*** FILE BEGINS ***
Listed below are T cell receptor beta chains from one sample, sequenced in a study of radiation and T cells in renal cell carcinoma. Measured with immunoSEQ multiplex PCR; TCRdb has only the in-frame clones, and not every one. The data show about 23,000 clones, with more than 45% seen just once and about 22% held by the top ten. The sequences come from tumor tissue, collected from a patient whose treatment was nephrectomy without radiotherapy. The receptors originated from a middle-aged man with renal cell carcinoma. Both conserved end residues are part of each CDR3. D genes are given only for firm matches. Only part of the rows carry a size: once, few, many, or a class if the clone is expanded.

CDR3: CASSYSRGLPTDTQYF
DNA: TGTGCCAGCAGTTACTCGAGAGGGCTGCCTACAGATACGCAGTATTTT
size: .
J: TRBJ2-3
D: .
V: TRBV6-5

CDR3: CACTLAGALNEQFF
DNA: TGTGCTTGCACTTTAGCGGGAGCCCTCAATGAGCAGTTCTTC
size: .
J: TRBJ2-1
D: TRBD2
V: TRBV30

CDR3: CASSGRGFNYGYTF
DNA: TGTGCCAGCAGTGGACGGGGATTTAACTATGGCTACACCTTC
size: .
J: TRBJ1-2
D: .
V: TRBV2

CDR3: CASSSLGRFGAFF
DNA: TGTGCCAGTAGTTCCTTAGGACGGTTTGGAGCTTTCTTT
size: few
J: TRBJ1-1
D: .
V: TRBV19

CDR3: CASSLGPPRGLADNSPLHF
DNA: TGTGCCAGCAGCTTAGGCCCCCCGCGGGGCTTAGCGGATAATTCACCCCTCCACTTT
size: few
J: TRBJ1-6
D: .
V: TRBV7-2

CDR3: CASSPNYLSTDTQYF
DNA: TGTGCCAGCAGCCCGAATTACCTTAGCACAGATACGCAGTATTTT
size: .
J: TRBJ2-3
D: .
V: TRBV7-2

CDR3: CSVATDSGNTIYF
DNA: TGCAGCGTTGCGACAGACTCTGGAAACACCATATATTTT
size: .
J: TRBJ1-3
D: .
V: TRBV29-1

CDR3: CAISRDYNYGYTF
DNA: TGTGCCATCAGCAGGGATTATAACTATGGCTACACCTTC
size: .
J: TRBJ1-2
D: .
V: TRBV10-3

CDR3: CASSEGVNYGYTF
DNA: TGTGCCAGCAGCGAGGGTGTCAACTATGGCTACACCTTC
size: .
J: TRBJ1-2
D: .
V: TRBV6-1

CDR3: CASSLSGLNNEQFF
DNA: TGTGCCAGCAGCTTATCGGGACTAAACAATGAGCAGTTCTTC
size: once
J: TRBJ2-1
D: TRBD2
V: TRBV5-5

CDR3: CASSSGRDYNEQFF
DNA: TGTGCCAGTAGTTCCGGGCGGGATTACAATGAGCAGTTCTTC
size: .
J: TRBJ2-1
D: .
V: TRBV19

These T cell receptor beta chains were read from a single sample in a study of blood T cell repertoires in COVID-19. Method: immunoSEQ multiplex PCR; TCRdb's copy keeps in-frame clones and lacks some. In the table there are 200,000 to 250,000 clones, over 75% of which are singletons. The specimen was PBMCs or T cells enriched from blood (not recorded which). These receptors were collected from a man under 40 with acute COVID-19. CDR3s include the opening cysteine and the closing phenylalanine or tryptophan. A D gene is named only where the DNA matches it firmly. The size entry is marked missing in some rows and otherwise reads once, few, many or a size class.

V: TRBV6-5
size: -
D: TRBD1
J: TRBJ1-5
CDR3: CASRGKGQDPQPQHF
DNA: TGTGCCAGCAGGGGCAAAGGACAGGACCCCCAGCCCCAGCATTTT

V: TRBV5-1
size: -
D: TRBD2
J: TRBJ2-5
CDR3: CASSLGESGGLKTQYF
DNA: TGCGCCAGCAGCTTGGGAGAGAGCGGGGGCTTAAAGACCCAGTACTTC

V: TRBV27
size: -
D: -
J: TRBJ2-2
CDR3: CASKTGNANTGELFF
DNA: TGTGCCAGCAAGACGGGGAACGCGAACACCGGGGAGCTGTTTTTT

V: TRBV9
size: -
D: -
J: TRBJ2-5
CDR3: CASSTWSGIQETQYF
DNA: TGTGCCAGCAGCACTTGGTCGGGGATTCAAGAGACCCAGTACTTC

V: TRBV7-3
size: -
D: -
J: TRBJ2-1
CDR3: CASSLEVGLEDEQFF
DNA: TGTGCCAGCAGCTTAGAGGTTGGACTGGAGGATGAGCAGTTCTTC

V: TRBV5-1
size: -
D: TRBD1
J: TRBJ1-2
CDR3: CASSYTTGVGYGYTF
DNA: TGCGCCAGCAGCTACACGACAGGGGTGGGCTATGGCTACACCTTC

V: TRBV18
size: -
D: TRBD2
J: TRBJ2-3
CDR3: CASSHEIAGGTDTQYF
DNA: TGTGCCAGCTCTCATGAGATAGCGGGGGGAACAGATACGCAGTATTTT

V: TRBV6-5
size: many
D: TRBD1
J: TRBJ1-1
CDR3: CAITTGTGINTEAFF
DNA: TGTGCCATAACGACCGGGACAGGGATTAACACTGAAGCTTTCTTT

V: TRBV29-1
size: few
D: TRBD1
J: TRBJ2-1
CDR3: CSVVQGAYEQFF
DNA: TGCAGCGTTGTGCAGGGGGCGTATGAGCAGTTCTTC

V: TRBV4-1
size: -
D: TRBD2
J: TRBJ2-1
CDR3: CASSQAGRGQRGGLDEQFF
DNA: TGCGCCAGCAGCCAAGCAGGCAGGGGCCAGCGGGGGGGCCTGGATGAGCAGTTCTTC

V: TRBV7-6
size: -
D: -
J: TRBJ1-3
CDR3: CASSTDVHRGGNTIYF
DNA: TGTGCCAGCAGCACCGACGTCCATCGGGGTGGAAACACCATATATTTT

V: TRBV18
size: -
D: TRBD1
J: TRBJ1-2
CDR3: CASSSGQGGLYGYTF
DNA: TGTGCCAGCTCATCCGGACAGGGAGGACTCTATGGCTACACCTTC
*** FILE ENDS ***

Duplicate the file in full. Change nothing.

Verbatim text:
Listed below are T cell receptor beta chains from one sample, sequenced in a study of radiation and T cells in renal cell carcinoma. Measured with immunoSEQ multiplex PCR; TCRdb has only the in-frame clones, and not every one. The data show about 23,000 clones, with more than 45% seen just once and about 22% held by the top ten. The sequences come from tumor tissue, collected from a patient whose treatment was nephrectomy without radiotherapy. The receptors originated from a middle-aged man with renal cell carcinoma. Both conserved end residues are part of each CDR3. D genes are given only for firm matches. Only part of the rows carry a size: once, few, many, or a class if the clone is expanded.

CDR3: CASSYSRGLPTDTQYF
DNA: TGTGCCAGCAGTTACTCGAGAGGGCTGCCTACAGATACGCAGTATTTT
size: .
J: TRBJ2-3
D: .
V: TRBV6-5

CDR3: CACTLAGALNEQFF
DNA: TGTGCTTGCACTTTAGCGGGAGCCCTCAATGAGCAGTTCTTC
size: .
J: TRBJ2-1
D: TRBD2
V: TRBV30

CDR3: CASSGRGFNYGYTF
DNA: TGTGCCAGCAGTGGACGGGGATTTAACTATGGCTACACCTTC
size: .
J: TRBJ1-2
D: .
V: TRBV2

CDR3: CASSSLGRFGAFF
DNA: TGTGCCAGTAGTTCCTTAGGACGGTTTGGAGCTTTCTTT
size: few
J: TRBJ1-1
D: .
V: TRBV19

CDR3: CASSLGPPRGLADNSPLHF
DNA: TGTGCCAGCAGCTTAGGCCCCCCGCGGGGCTTAGCGGATAATTCACCCCTCCACTTT
size: few
J: TRBJ1-6
D: .
V: TRBV7-2

CDR3: CASSPNYLSTDTQYF
DNA: TGTGCCAGCAGCCCGAATTACCTTAGCACAGATACGCAGTATTTT
size: .
J: TRBJ2-3
D: .
V: TRBV7-2

CDR3: CSVATDSGNTIYF
DNA: TGCAGCGTTGCGACAGACTCTGGAAACACCATATATTTT
size: .
J: TRBJ1-3
D: .
V: TRBV29-1

CDR3: CAISRDYNYGYTF
DNA: TGTGCCATCAGCAGGGATTATAACTATGGCTACACCTTC
size: .
J: TRBJ1-2
D: .
V: TRBV10-3

CDR3: CASSEGVNYGYTF
DNA: TGTGCCAGCAGCGAGGGTGTCAACTATGGCTACACCTTC
size: .
J: TRBJ1-2
D: .
V: TRBV6-1

CDR3: CASSLSGLNNEQFF
DNA: TGTGCCAGCAGCTTATCGGGACTAAACAATGAGCAGTTCTTC
size: once
J: TRBJ2-1
D: TRBD2
V: TRBV5-5

CDR3: CASSSGRDYNEQFF
DNA: TGTGCCAGTAGTTCCGGGCGGGATTACAATGAGCAGTTCTTC
size: .
J: TRBJ2-1
D: .
V: TRBV19

These T cell receptor beta chains were read from a single sample in a study of blood T cell repertoires in COVID-19. Method: immunoSEQ multiplex PCR; TCRdb's copy keeps in-frame clones and lacks some. In the table there are 200,000 to 250,000 clones, over 75% of which are singletons. The specimen was PBMCs or T cells enriched from blood (not recorded which). These receptors were collected from a man under 40 with acute COVID-19. CDR3s include the opening cysteine and the closing phenylalanine or tryptophan. A D gene is named only where the DNA matches it firmly. The size entry is marked missing in some rows and otherwise reads once, few, many or a size class.

V: TRBV6-5
size: -
D: TRBD1
J: TRBJ1-5
CDR3: CASRGKGQDPQPQHF
DNA: TGTGCCAGCAGGGGCAAAGGACAGGACCCCCAGCCCCAGCATTTT

V: TRBV5-1
size: -
D: TRBD2
J: TRBJ2-5
CDR3: CASSLGESGGLKTQYF
DNA: TGCGCCAGCAGCTTGGGAGAGAGCGGGGGCTTAAAGACCCAGTACTTC

V: TRBV27
size: -
D: -
J: TRBJ2-2
CDR3: CASKTGNANTGELFF
DNA: TGTGCCAGCAAGACGGGGAACGCGAACACCGGGGAGCTGTTTTTT

V: TRBV9
size: -
D: -
J: TRBJ2-5
CDR3: CASSTWSGIQETQYF
DNA: TGTGCCAGCAGCACTTGGTCGGGGATTCAAGAGACCCAGTACTTC

V: TRBV7-3
size: -
D: -
J: TRBJ2-1
CDR3: CASSLEVGLEDEQFF
DNA: TGTGCCAGCAGCTTAGAGGTTGGACTGGAGGATGAGCAGTTCTTC

V: TRBV5-1
size: -
D: TRBD1
J: TRBJ1-2
CDR3: CASSYTTGVGYGYTF
DNA: TGCGCCAGCAGCTACACGACAGGGGTGGGCTATGGCTACACCTTC

V: TRBV18
size: -
D: TRBD2
J: TRBJ2-3
CDR3: CASSHEIAGGTDTQYF
DNA: TGTGCCAGCTCTCATGAGATAGCGGGGGGAACAGATACGCAGTATTTT

V: TRBV6-5
size: many
D: TRBD1
J: TRBJ1-1
CDR3: CAITTGTGINTEAFF
DNA: TGTGCCATAACGACCGGGACAGGGATTAACACTGAAGCTTTCTTT

V: TRBV29-1
size: few
D: TRBD1
J: TRBJ2-1
CDR3: CSVVQGAYEQFF
DNA: TGCAGCGTTGTGCAGGGGGCGTATGAGCAGTTCTTC

V: TRBV4-1
size: -
D: TRBD2
J: TRBJ2-1
CDR3: CASSQAGRGQRGGLDEQFF
DNA: TGCGCCAGCAGCCAAGCAGGCAGGGGCCAGCGGGGGGGCCTGGATGAGCAGTTCTTC

V: TRBV7-6
size: -
D: -
J: TRBJ1-3
CDR3: CASSTDVHRGGNTIYF
DNA: TGTGCCAGCAGCACCGACGTCCATCGGGGTGGAAACACCATATATTTT

V: TRBV18
size: -
D: TRBD1
J: TRBJ1-2
CDR3: CASSSGQGGLYGYTF
DNA: TGTGCCAGCTCATCCGGACAGGGAGGACTCTATGGCTACACCTTC